Lindy, what about Indian exports? What is the latest headline on that figure? Thank you, thank you. So, jump to that one. So, you know, India, if there’s a migration from China to India, Susan, you know, are they equal now? No, you know, Indian exports are less than a tenth of Chinese. So, but you can’t marginalize that, that’s still a huge amount. It’s greater than every other emerging country in the world, with the exception of Mexico. So that’s a big chunk of stuff. Apple came right out the gate and said that the Indian product will cost more, the Indian labor costs more than Chinese. The infrastructure is, I think they use the word “rickety.” There’s the organized labor constraints in India. Interesting, interesting that your local governments, working with Apple or pushing back on Apple, know whether or not they’ll be allowed to work employees 12 hours a day when they have demand spikes. Wow, so, yeah, India’s India is there, it’s definitely a force to be reckoned with. And as a small manufacturer, I want to ride on the coattails. And that’s one of the interesting things, maybe the closing thought for this morning is, we’re seeing, certainly seeing two points. One, we’re seeing the investors are talking about investing far less in China. And what we’re seeing this year in 2023 is about 5 billion. The Equity Funds will invest about five billion in China, and that’s down from 100 billion in 2021. So there’s a clear, significant decrease, 100 billion to five billion is a massive trend. And at the same time, in August, we got, there were some interesting reports that US Equity Funds are investing in Indian startups, manufacturing startups.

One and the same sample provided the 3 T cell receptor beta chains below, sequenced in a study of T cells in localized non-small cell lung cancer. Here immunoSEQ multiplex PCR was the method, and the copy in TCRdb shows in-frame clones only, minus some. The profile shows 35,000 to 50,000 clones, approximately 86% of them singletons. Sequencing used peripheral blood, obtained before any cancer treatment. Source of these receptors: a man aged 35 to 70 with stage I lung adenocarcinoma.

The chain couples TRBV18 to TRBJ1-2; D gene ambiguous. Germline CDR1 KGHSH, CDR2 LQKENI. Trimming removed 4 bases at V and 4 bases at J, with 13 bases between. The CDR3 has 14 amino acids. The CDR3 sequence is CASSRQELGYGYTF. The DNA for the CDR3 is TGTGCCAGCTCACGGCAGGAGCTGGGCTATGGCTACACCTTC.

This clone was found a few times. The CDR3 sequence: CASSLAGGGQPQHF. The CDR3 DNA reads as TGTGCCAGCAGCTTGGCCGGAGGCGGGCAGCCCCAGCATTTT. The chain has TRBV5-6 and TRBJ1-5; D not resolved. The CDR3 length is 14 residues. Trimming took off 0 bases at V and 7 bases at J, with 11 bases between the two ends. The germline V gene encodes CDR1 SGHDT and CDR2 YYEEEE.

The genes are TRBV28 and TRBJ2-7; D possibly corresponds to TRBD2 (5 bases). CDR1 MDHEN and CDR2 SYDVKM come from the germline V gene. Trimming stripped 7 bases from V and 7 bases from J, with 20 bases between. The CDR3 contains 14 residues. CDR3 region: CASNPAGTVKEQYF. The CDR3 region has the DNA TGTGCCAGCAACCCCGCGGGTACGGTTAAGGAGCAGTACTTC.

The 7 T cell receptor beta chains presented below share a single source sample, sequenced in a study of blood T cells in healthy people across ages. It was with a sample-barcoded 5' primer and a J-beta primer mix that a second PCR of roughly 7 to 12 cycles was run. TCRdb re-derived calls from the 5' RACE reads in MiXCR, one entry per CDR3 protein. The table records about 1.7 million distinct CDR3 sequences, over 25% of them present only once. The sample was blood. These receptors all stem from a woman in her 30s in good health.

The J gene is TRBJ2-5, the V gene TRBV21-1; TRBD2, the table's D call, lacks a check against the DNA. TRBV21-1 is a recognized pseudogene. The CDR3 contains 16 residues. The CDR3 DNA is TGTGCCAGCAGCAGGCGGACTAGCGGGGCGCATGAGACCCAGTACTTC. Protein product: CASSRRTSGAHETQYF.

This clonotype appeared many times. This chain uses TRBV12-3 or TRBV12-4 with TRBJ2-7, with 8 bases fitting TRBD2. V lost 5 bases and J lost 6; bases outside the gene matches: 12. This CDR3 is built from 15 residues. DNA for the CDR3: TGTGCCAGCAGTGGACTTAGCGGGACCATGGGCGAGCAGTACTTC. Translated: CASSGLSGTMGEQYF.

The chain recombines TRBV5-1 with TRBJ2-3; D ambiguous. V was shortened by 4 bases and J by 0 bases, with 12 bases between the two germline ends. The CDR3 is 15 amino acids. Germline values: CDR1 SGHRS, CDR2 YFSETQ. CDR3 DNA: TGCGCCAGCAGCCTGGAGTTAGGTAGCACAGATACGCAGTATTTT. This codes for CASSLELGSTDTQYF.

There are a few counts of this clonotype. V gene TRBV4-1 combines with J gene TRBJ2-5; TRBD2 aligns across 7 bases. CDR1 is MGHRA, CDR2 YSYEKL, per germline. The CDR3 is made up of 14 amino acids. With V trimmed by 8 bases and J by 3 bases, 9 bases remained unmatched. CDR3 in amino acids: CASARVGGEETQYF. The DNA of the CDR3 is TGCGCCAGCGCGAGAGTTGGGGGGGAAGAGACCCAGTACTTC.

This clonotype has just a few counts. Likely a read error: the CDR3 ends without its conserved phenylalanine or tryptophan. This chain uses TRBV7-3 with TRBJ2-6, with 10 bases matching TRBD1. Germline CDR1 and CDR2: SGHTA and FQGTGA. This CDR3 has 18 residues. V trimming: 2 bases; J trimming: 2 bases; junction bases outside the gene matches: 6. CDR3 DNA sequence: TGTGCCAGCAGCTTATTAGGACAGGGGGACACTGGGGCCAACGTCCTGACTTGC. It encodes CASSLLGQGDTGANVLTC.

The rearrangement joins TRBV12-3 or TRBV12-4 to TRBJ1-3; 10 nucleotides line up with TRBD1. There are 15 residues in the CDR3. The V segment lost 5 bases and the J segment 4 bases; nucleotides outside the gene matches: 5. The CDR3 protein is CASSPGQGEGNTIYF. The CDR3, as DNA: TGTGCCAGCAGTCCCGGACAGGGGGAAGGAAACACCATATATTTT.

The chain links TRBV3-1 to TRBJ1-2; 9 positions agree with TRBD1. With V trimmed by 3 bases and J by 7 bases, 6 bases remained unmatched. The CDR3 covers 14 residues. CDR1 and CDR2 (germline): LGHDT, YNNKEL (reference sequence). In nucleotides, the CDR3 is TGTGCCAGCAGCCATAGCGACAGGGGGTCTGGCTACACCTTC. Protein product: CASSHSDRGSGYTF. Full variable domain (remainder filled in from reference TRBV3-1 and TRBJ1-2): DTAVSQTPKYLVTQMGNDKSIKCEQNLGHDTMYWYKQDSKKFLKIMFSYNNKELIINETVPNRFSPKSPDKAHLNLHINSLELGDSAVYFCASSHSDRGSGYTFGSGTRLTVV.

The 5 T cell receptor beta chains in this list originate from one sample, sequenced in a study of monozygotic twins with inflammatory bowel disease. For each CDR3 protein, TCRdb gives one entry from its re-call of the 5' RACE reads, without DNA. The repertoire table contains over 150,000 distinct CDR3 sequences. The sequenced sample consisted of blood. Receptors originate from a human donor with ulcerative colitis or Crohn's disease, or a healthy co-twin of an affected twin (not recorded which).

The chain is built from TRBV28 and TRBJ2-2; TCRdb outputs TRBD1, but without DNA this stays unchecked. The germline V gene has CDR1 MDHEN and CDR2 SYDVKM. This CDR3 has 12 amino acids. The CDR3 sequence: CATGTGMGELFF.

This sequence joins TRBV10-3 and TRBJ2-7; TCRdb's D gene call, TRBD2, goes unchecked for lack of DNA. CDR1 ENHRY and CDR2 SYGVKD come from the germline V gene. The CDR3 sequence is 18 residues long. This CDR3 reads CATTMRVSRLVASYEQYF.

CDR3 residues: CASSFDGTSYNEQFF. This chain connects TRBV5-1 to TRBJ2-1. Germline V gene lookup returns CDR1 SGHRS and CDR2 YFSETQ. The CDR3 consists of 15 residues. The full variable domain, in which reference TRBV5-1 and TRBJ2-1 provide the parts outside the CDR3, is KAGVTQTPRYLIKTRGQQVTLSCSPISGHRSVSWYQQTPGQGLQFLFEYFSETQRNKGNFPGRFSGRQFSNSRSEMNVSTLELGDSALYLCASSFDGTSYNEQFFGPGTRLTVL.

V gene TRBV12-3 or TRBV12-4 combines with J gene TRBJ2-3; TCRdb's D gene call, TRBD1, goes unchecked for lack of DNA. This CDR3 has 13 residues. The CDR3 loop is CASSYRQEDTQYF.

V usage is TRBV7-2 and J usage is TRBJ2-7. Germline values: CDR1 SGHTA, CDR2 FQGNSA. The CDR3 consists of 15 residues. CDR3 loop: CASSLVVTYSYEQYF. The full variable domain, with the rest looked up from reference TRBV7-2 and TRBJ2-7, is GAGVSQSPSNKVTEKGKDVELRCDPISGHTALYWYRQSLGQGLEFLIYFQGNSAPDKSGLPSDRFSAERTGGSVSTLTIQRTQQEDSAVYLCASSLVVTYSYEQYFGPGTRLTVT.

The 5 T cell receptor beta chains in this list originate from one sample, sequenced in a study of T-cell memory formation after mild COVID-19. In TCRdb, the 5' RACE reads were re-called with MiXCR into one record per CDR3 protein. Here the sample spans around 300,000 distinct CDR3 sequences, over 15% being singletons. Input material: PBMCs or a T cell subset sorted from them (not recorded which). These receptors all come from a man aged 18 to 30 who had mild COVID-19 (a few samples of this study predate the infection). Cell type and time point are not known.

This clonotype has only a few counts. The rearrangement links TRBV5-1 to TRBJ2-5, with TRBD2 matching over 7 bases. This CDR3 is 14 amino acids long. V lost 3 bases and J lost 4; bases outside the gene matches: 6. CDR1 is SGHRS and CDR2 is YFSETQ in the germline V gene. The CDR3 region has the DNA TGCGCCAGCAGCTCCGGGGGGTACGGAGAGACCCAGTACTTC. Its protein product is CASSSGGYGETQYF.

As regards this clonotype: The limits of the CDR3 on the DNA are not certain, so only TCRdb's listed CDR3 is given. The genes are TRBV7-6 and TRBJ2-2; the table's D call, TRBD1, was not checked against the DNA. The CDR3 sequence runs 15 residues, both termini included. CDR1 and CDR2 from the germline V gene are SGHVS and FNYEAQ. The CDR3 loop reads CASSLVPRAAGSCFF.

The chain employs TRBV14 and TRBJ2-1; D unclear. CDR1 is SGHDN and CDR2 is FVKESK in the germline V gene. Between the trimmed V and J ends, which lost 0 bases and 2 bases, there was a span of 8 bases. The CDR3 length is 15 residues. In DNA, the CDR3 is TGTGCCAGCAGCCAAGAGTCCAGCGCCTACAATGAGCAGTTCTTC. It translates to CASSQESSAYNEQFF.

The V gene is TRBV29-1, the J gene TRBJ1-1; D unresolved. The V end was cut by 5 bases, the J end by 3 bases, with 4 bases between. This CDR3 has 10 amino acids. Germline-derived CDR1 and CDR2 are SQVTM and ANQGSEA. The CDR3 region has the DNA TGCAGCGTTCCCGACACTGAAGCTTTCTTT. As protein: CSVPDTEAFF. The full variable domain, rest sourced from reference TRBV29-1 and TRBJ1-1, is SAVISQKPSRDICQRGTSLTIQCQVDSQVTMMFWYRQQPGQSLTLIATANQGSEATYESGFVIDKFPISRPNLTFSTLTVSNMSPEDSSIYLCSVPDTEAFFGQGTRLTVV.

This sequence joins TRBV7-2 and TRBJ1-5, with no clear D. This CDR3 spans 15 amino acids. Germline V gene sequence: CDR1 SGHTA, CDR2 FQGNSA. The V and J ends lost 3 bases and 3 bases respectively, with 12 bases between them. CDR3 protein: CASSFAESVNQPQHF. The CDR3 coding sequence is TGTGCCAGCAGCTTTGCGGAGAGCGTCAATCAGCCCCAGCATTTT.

So there’s this coiled effect, Sarah, that – okay, this is good enough for Apple, this is good enough for the big guys. How do we make it happen for the small manufacturers? So, I think for the small manufacturer, you know, standard rules about outsourcing from a remote location. I want local presence, I want a dude who’s going to call on my factory, who’s going to run core interference and coordination for me, who speaks the same language as me, and is going to work the late night calls with his remote counterparts. Plus, I want local presence, but I also want remote cost benefit of the lost region. So, Lindsay, there was another headline that I want to make sure we get through today. Again, I know there was so much that we’ll probably carry this conversation over to the next couple of weeks, but it’s a company called BK Yellow Freight, and I would like to have you talk about this headline and why it’s so important and impactful to us working in manufacturing. So, okay. Yellow Freight, Yellow Freight declared bankruptcy. That was the big news. Yellow Freight was the number three LTL carrier in the US. This week’s update is they’ve gone ahead, rather than accept any reorganization, they have gone ahead with auctions and sold off, raised 1.9 billion by selling off 130 of their distribution centers. And then on the coattails of that, there’s tens of thousands of pieces of equipment that have to be sold. There are trucks, forklifts, etc., etc., etc. So, not sure who’s administering the auctions, but certainly if you’re in the market for a few forklifts and you want to save some money on used forklifts, maybe the Yellow Freight auction will be a place to go. Certainly, you know, tens of thousands of pieces of equipment, hundreds of thousands of forklifts being sold into the used market, maybe we’ll see a reduced price on used forklifts. And then, what about the headline around DHL, which, if I recall, I think they’re the number three LTL carrier in the US. Yes, yes, yes, yes. Yeah, the – I think I, yeah, got them mixed up. Yeah, L-DHL, number three, e-FedEx and UPS obviously being the big guys. Teamsters have called for a strike at the Cincinnati Hub. Interestingly enough, DHL is saying that’s not going to have any effect, that the Cincinnati Hub is, as big as it is, it’s just one of three, and the other two are going to, at the global level, be able to pick up the slack. Overall, we’re seeing holiday freight rates staying stable, staying low at the international level. We’re, there’s a bit of a reset, you know. A year ago, when we were talking, Sarah, we were talking about international shipping freight rates being up to $6,000 a box instead of $2,000 a box for containers on the Chinese Eastern seaboard to the US West Coast. Now they’re back to 2000. And is it M-C or Mer, the giant consolidated shipping line? They’re now saying that they’ve laid off 10,000 people, they’ve got more ships than they need for the next few years. So there’s an overabundance of supply whereas a year ago, we were crying, begging freight forwarders to take care of us. We’re seeing a lot of manufacturers renegotiate their shipping contracts, and probably it’s a good reminder that shipping contracts maybe are better suited to be 90-day contracts rather than annual contracts, just because of this global effect. So, we are just about at time, Lindsay, and I know there were several other headlines we wanted to get to, so I say let’s table those for next week because I’m sure more things will come up this week too that we’ll want to discuss. Susan Walsh is joining us from the UK, and she says hello and good afternoon. Hello, Susan. Well, well, good. So, closing note for our friend Susan, you know, the Open AI last week, we had one conference in Las Vegas, Susan would know which one it was, and then this week we had the Open AI Summit in New York City. And the takeaway from New York City was that the big guys, the big guys are still struggling with AI adoption. They’re str- and the big guys were talking about Johnson and Johnson, FedEx, Fossil, and they’re saying, you know, it’s difficult. If these best-in-class global manufacturers are saying AI is difficult, we don’t need to be losing sleep over it today. However, as selfish, myopic supply chain professionals, what we do need to do is expect this to come up in conversation and have a thoughtful response. And how can we, how can we – and when you say this, you mean AI, AI, yes – how can we manipulate the situation to our personal advantage? And what I’m talking about, Sarah, is Susan’s expertise of cleaning up the data. You can’t move ahead with AI without clean data. So use this time, use this interest, use this opportunity to invest in cleaning up our base data. And we can use our standard ERP reports as flags. That is my, is my data clean? Because if my standard ERP reports don’t run because of data problems, that’s a red flag that I’ve got to fix something in my system, and that’s a table stake before I can move ahead with AI. And obviously, Susan’s the expert at that, with her team. Yeah, Susan said in all caps, when you were talking about the AI Summits, Lindsay, it’s because they don’t have clean data, which is why they can’t adapt and use AI. So again, to your point, use this time to really focus on your data cleanup strategy. And I would also add to that, maintaining your clean data as well. Cleaning it up is one thing, but then keeping it clean ongoing is another piece of that. You gotta, yeah, you gotta one, fix it, two, turn off the spigot, make sure it doesn’t get corrupted again, because, you know, down the road, if an AI initiative le- you know, the first thing the implementation team is going to say is, well, you know, supply chain gave us bad data, you know, they told us it was all good, and turns out that it’s all wrong, and it’s corrupted, and doesn’t meet Sarah’s criteria, and, you know, therefore it’s Supply Chain’s fault. And we definitely want to be able to say, hey, we’ve been working on a cleanup, that often times will take, you know, 12 months. Alrighty, with that, Lindsay and I are wishing you a wonderful Monday afternoon or evening, Susan. Thanks for chiming in, lovely to see you from afar, and we will see you next week. Thanks, Sarah.